•   Fraudulent text alerts. Scammers also may send text messages asking for your CVV number on a credit card to “fix” a security problem or “verify” or “update” your account. A real credit card company would never ask for this information nor send text messages like this.

•   Fake account protection offers. Any account protection should come directly from your credit card company, not from a third party. If you receive these offers, don’t take them up on it.

The Takeaway

Credit card protection can be one of the great benefits of using a credit card. While some credit card protections are standard, including fraud protection, it can be helpful to consider what protection offers are most important to you before paying for additional services.

Whether you're looking to build credit, apply for a new credit card, or save money with the cards you have, it's important to understand the options that are best for you. Learn more about credit cards by exploring this credit card guide.


Are there limits to credit card payment protection?

There may be limits on what qualifies for credit card payment protection, and your issuer may need to see proof of hardship. Further, there may be a time limit on how long credit card payment protection is offered.

Is there a time limit on credit card payment protection?

Generally, issuers have a time limit for credit card protection policies. These vary between issuers, but may be as short as several months or as long as two years, depending on the circumstances.

Should I get credit card payment protection insurance?

Credit card protection insurance may incur an additional fee, unlike other protection options offered as part of your overall perks and benefits within your card. That fee can add to your balance. If your credit card balance is at or near $0, credit card payment protection insurance may not be necessary.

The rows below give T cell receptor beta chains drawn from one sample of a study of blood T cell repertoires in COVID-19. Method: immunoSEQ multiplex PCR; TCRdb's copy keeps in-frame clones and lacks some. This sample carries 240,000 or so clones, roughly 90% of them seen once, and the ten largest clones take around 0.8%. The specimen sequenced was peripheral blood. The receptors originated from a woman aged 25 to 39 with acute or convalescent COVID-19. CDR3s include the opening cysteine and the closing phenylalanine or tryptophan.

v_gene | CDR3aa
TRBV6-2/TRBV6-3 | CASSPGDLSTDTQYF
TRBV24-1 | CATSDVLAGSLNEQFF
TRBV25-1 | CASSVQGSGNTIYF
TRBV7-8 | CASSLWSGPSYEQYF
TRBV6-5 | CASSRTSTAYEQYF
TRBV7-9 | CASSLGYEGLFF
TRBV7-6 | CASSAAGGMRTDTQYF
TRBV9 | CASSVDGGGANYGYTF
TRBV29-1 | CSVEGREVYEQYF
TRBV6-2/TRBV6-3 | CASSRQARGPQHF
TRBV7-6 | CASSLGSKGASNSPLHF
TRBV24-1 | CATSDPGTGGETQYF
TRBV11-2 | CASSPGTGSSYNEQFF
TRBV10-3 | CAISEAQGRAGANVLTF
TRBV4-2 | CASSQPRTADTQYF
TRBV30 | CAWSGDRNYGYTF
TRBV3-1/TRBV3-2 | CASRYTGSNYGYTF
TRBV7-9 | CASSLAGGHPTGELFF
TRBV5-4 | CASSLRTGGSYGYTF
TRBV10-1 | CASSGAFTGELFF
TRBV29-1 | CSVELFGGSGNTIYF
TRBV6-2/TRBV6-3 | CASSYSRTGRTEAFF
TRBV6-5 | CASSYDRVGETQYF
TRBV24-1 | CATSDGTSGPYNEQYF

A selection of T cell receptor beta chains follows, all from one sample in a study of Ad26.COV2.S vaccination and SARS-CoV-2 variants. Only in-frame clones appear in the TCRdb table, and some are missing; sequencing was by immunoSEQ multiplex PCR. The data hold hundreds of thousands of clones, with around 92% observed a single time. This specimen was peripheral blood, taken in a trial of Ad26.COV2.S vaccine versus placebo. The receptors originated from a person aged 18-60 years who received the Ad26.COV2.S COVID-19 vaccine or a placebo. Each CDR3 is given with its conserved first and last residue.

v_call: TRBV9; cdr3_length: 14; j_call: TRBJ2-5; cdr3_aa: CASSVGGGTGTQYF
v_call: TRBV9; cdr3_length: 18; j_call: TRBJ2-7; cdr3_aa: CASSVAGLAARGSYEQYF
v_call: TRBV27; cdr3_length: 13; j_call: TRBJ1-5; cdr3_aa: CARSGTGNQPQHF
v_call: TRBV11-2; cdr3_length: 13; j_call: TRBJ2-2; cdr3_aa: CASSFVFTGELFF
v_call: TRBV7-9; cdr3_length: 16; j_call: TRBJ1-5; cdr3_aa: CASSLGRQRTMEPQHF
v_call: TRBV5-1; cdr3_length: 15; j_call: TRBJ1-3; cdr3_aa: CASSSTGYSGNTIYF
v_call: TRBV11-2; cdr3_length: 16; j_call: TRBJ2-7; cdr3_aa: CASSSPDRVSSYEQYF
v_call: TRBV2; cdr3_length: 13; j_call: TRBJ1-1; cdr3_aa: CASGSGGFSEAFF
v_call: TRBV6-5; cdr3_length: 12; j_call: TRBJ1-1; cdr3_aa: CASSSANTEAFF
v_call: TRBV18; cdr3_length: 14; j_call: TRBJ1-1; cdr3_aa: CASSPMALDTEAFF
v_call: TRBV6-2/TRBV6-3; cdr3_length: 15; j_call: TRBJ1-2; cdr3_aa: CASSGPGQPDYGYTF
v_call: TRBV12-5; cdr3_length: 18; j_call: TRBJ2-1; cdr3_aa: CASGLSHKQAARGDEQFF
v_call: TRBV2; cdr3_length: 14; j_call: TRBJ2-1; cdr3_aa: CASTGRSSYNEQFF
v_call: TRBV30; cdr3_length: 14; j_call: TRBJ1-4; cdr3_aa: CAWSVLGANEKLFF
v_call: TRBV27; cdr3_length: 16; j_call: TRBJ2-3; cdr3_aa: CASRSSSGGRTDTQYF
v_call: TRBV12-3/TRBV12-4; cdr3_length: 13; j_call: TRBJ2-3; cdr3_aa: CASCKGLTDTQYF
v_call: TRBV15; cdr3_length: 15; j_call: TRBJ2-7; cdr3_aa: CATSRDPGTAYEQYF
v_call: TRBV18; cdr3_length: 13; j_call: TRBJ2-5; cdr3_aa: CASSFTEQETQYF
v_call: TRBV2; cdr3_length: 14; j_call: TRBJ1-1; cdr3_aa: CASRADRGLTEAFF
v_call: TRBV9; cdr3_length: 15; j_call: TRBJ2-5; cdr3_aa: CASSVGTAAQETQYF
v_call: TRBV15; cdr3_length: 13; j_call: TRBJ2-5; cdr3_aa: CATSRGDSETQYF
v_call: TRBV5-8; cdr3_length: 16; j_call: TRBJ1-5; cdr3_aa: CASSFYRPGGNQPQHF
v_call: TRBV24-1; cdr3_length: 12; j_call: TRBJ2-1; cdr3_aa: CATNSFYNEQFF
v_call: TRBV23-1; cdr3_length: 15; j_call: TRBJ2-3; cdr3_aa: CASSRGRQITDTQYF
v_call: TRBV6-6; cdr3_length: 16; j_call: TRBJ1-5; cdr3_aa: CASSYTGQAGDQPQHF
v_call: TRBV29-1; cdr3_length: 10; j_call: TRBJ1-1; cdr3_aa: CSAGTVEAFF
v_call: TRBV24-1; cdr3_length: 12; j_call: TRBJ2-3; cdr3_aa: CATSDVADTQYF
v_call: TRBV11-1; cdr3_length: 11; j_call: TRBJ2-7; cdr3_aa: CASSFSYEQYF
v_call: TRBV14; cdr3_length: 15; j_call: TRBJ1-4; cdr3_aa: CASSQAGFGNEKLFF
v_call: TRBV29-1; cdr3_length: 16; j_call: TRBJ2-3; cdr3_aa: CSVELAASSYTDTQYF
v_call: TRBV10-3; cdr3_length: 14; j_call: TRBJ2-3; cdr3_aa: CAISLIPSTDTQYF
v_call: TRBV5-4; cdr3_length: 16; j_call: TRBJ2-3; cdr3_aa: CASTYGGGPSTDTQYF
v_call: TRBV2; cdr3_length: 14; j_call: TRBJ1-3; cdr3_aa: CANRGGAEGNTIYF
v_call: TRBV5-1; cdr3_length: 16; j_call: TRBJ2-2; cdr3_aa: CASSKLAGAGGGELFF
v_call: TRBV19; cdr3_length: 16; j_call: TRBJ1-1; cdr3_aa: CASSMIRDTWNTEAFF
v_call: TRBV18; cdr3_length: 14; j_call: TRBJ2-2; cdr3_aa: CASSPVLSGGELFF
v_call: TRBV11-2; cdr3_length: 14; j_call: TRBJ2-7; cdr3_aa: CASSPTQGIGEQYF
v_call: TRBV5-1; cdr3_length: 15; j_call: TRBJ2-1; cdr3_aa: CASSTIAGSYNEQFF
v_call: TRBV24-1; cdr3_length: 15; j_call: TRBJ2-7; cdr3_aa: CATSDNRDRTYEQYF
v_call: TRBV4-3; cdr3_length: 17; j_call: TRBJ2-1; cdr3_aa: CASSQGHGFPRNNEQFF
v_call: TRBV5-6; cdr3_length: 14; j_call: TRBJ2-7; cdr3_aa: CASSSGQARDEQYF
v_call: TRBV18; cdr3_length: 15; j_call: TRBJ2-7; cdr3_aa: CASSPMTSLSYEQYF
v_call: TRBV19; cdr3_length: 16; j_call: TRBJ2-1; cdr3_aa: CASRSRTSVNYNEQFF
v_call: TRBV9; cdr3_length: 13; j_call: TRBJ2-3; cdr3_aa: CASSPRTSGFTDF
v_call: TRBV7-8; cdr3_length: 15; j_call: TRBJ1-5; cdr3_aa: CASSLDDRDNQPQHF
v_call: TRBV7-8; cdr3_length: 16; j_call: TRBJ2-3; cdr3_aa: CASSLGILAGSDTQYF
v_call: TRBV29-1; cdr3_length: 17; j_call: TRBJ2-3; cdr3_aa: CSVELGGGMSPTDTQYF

Photo credit: iStock/9dreamstudio

Financial Tips & Strategies: The tips provided on this website are of a general nature and do not take into account your specific objectives, financial situation, and needs. You should always consider their appropriateness given your own circumstances.

Non affiliation: SoFi isn’t affiliated with any of the companies highlighted in this article.

Third-Party Brand Mentions: No brands, products, or companies mentioned are affiliated with SoFi, nor do they endorse or sponsor this article. Third-party trademarks referenced herein are property of their respective owners.


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History of Credit Cards: When Were Credit Cards Invented?

History of Credit Cards: When Were Credit Cards Invented?

The concept of a credit card can be dated back to the early and mid 1900s. There were actually a number of early iterations of what we know and use today as a credit card. Over the decades, these financial tools have evolved, and variations have multiplied.

Read on to learn about the major milestones in the history of credit cards and how this payment method came to be so popular, as well as what the future holds.

Invention of Credit Cards

There were several precursors to the modern version of the credit card. Credit card history can be traced back to 1914, when Western Union rolled out the idea of “Metal Money.” These metal plates were granted to a handful of customers and allowed them to push back payment until a later date.

The next version of credit cards was introduced in 1946, when New York City banker John Biggins introduced the Charg-it card. These charge cards were usable within a two-block radius of Biggins’ bank. Purchases made by customers were forwarded to his bank account, and merchants were reimbursed at a later date.